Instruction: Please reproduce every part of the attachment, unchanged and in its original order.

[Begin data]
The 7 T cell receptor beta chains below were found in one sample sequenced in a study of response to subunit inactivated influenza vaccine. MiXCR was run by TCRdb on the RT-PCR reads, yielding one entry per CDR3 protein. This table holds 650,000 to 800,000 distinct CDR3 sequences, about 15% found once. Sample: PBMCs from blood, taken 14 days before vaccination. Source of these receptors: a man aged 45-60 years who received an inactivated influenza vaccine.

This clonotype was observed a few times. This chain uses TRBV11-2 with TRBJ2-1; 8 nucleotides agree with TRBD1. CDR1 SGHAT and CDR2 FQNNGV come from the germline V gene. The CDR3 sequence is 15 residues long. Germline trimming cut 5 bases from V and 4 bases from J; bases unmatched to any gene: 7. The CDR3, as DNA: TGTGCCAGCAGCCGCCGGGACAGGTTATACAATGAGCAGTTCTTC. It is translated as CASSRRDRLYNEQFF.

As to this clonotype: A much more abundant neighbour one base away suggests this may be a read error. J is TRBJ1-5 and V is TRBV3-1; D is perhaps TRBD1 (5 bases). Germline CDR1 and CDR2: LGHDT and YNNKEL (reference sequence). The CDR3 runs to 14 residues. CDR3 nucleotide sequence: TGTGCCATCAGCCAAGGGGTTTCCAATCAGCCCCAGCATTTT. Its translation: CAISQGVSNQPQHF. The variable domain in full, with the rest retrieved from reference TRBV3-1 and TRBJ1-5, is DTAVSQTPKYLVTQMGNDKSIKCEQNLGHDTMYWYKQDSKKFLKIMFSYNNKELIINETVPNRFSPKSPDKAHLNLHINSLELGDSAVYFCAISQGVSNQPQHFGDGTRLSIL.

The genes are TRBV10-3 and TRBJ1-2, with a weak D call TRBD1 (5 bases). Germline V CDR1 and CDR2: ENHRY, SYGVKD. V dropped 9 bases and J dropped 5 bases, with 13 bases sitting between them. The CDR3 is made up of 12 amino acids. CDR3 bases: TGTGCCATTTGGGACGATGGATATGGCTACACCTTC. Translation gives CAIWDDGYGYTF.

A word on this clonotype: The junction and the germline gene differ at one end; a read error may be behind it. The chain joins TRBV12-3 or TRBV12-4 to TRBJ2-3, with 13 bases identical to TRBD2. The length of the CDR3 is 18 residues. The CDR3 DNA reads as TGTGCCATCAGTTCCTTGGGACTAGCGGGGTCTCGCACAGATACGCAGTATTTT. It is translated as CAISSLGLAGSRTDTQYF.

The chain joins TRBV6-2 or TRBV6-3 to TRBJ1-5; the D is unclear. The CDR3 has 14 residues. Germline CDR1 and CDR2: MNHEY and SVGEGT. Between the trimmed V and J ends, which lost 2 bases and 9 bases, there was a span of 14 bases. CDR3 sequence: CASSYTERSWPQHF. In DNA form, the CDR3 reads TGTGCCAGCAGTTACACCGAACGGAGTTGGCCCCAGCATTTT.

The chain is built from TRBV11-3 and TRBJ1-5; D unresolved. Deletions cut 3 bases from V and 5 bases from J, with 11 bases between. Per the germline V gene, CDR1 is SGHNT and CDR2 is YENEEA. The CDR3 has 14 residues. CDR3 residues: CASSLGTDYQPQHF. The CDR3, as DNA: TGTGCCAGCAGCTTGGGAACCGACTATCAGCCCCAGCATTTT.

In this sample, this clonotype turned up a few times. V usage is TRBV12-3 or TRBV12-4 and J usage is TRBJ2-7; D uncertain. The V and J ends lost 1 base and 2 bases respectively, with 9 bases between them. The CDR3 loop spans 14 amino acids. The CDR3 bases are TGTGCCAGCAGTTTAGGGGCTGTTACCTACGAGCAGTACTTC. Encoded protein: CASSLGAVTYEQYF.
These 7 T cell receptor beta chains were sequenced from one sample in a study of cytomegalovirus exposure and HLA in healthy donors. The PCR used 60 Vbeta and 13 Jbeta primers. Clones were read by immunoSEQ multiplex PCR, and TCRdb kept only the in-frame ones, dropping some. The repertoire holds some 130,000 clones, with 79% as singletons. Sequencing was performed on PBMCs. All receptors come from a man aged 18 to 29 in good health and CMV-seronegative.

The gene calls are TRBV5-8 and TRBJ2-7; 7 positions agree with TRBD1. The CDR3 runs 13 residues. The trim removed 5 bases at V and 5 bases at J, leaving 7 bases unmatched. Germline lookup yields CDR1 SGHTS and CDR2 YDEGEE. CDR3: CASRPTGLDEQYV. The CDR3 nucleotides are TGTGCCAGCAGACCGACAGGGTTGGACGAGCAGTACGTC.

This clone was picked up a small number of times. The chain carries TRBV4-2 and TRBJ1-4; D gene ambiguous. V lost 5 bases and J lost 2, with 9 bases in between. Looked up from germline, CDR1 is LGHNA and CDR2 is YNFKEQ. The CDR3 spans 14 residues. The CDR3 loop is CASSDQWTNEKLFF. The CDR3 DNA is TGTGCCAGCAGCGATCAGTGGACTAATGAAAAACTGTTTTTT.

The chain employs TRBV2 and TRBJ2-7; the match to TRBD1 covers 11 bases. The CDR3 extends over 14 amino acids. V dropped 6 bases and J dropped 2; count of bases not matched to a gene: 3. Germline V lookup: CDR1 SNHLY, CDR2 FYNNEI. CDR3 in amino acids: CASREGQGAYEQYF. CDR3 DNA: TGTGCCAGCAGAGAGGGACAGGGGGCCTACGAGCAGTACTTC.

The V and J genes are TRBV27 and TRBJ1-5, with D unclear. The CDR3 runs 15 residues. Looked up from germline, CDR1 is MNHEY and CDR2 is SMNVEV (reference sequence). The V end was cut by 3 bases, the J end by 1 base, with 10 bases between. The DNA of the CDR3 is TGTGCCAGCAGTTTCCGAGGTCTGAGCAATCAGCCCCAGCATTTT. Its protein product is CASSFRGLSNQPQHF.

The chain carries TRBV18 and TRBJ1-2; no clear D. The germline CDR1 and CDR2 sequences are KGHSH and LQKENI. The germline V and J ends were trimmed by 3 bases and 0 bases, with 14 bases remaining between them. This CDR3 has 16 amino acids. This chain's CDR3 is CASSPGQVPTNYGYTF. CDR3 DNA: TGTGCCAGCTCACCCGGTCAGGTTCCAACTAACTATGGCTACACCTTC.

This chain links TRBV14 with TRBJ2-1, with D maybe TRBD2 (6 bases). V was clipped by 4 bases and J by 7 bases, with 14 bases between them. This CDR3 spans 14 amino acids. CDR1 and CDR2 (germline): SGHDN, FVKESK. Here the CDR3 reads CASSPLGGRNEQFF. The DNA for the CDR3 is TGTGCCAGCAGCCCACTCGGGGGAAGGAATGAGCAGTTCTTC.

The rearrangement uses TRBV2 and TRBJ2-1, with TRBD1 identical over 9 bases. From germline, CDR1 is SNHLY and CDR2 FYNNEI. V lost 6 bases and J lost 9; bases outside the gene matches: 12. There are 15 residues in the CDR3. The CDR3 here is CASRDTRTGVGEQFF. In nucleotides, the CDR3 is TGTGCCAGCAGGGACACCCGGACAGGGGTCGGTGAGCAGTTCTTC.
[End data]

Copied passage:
The 7 T cell receptor beta chains below were found in one sample sequenced in a study of response to subunit inactivated influenza vaccine. MiXCR was run by TCRdb on the RT-PCR reads, yielding one entry per CDR3 protein. This table holds 650,000 to 800,000 distinct CDR3 sequences, about 15% found once. Sample: PBMCs from blood, taken 14 days before vaccination. Source of these receptors: a man aged 45-60 years who received an inactivated influenza vaccine.

This clonotype was observed a few times. This chain uses TRBV11-2 with TRBJ2-1; 8 nucleotides agree with TRBD1. CDR1 SGHAT and CDR2 FQNNGV come from the germline V gene. The CDR3 sequence is 15 residues long. Germline trimming cut 5 bases from V and 4 bases from J; bases unmatched to any gene: 7. The CDR3, as DNA: TGTGCCAGCAGCCGCCGGGACAGGTTATACAATGAGCAGTTCTTC. It is translated as CASSRRDRLYNEQFF.

As to this clonotype: A much more abundant neighbour one base away suggests this may be a read error. J is TRBJ1-5 and V is TRBV3-1; D is perhaps TRBD1 (5 bases). Germline CDR1 and CDR2: LGHDT and YNNKEL (reference sequence). The CDR3 runs to 14 residues. CDR3 nucleotide sequence: TGTGCCATCAGCCAAGGGGTTTCCAATCAGCCCCAGCATTTT. Its translation: CAISQGVSNQPQHF. The variable domain in full, with the rest retrieved from reference TRBV3-1 and TRBJ1-5, is DTAVSQTPKYLVTQMGNDKSIKCEQNLGHDTMYWYKQDSKKFLKIMFSYNNKELIINETVPNRFSPKSPDKAHLNLHINSLELGDSAVYFCAISQGVSNQPQHFGDGTRLSIL.

The genes are TRBV10-3 and TRBJ1-2, with a weak D call TRBD1 (5 bases). Germline V CDR1 and CDR2: ENHRY, SYGVKD. V dropped 9 bases and J dropped 5 bases, with 13 bases sitting between them. The CDR3 is made up of 12 amino acids. CDR3 bases: TGTGCCATTTGGGACGATGGATATGGCTACACCTTC. Translation gives CAIWDDGYGYTF.

A word on this clonotype: The junction and the germline gene differ at one end; a read error may be behind it. The chain joins TRBV12-3 or TRBV12-4 to TRBJ2-3, with 13 bases identical to TRBD2. The length of the CDR3 is 18 residues. The CDR3 DNA reads as TGTGCCATCAGTTCCTTGGGACTAGCGGGGTCTCGCACAGATACGCAGTATTTT. It is translated as CAISSLGLAGSRTDTQYF.

The chain joins TRBV6-2 or TRBV6-3 to TRBJ1-5; the D is unclear. The CDR3 has 14 residues. Germline CDR1 and CDR2: MNHEY and SVGEGT. Between the trimmed V and J ends, which lost 2 bases and 9 bases, there was a span of 14 bases. CDR3 sequence: CASSYTERSWPQHF. In DNA form, the CDR3 reads TGTGCCAGCAGTTACACCGAACGGAGTTGGCCCCAGCATTTT.

The chain is built from TRBV11-3 and TRBJ1-5; D unresolved. Deletions cut 3 bases from V and 5 bases from J, with 11 bases between. Per the germline V gene, CDR1 is SGHNT and CDR2 is YENEEA. The CDR3 has 14 residues. CDR3 residues: CASSLGTDYQPQHF. The CDR3, as DNA: TGTGCCAGCAGCTTGGGAACCGACTATCAGCCCCAGCATTTT.

In this sample, this clonotype turned up a few times. V usage is TRBV12-3 or TRBV12-4 and J usage is TRBJ2-7; D uncertain. The V and J ends lost 1 base and 2 bases respectively, with 9 bases between them. The CDR3 loop spans 14 amino acids. The CDR3 bases are TGTGCCAGCAGTTTAGGGGCTGTTACCTACGAGCAGTACTTC. Encoded protein: CASSLGAVTYEQYF.
These 7 T cell receptor beta chains were sequenced from one sample in a study of cytomegalovirus exposure and HLA in healthy donors. The PCR used 60 Vbeta and 13 Jbeta primers. Clones were read by immunoSEQ multiplex PCR, and TCRdb kept only the in-frame ones, dropping some. The repertoire holds some 130,000 clones, with 79% as singletons. Sequencing was performed on PBMCs. All receptors come from a man aged 18 to 29 in good health and CMV-seronegative.

The gene calls are TRBV5-8 and TRBJ2-7; 7 positions agree with TRBD1. The CDR3 runs 13 residues. The trim removed 5 bases at V and 5 bases at J, leaving 7 bases unmatched. Germline lookup yields CDR1 SGHTS and CDR2 YDEGEE. CDR3: CASRPTGLDEQYV. The CDR3 nucleotides are TGTGCCAGCAGACCGACAGGGTTGGACGAGCAGTACGTC.

This clone was picked up a small number of times. The chain carries TRBV4-2 and TRBJ1-4; D gene ambiguous. V lost 5 bases and J lost 2, with 9 bases in between. Looked up from germline, CDR1 is LGHNA and CDR2 is YNFKEQ. The CDR3 spans 14 residues. The CDR3 loop is CASSDQWTNEKLFF. The CDR3 DNA is TGTGCCAGCAGCGATCAGTGGACTAATGAAAAACTGTTTTTT.

The chain employs TRBV2 and TRBJ2-7; the match to TRBD1 covers 11 bases. The CDR3 extends over 14 amino acids. V dropped 6 bases and J dropped 2; count of bases not matched to a gene: 3. Germline V lookup: CDR1 SNHLY, CDR2 FYNNEI. CDR3 in amino acids: CASREGQGAYEQYF. CDR3 DNA: TGTGCCAGCAGAGAGGGACAGGGGGCCTACGAGCAGTACTTC.

The V and J genes are TRBV27 and TRBJ1-5, with D unclear. The CDR3 runs 15 residues. Looked up from germline, CDR1 is MNHEY and CDR2 is SMNVEV (reference sequence). The V end was cut by 3 bases, the J end by 1 base, with 10 bases between. The DNA of the CDR3 is TGTGCCAGCAGTTTCCGAGGTCTGAGCAATCAGCCCCAGCATTTT. Its protein product is CASSFRGLSNQPQHF.

The chain carries TRBV18 and TRBJ1-2; no clear D. The germline CDR1 and CDR2 sequences are KGHSH and LQKENI. The germline V and J ends were trimmed by 3 bases and 0 bases, with 14 bases remaining between them. This CDR3 has 16 amino acids. This chain's CDR3 is CASSPGQVPTNYGYTF. CDR3 DNA: TGTGCCAGCTCACCCGGTCAGGTTCCAACTAACTATGGCTACACCTTC.

This chain links TRBV14 with TRBJ2-1, with D maybe TRBD2 (6 bases). V was clipped by 4 bases and J by 7 bases, with 14 bases between them. This CDR3 spans 14 amino acids. CDR1 and CDR2 (germline): SGHDN, FVKESK. Here the CDR3 reads CASSPLGGRNEQFF. The DNA for the CDR3 is TGTGCCAGCAGCCCACTCGGGGGAAGGAATGAGCAGTTCTTC.

The rearrangement uses TRBV2 and TRBJ2-1, with TRBD1 identical over 9 bases. From germline, CDR1 is SNHLY and CDR2 FYNNEI. V lost 6 bases and J lost 9; bases outside the gene matches: 12. There are 15 residues in the CDR3. The CDR3 here is CASRDTRTGVGEQFF. In nucleotides, the CDR3 is TGTGCCAGCAGGGACACCCGGACAGGGGTCGGTGAGCAGTTCTTC.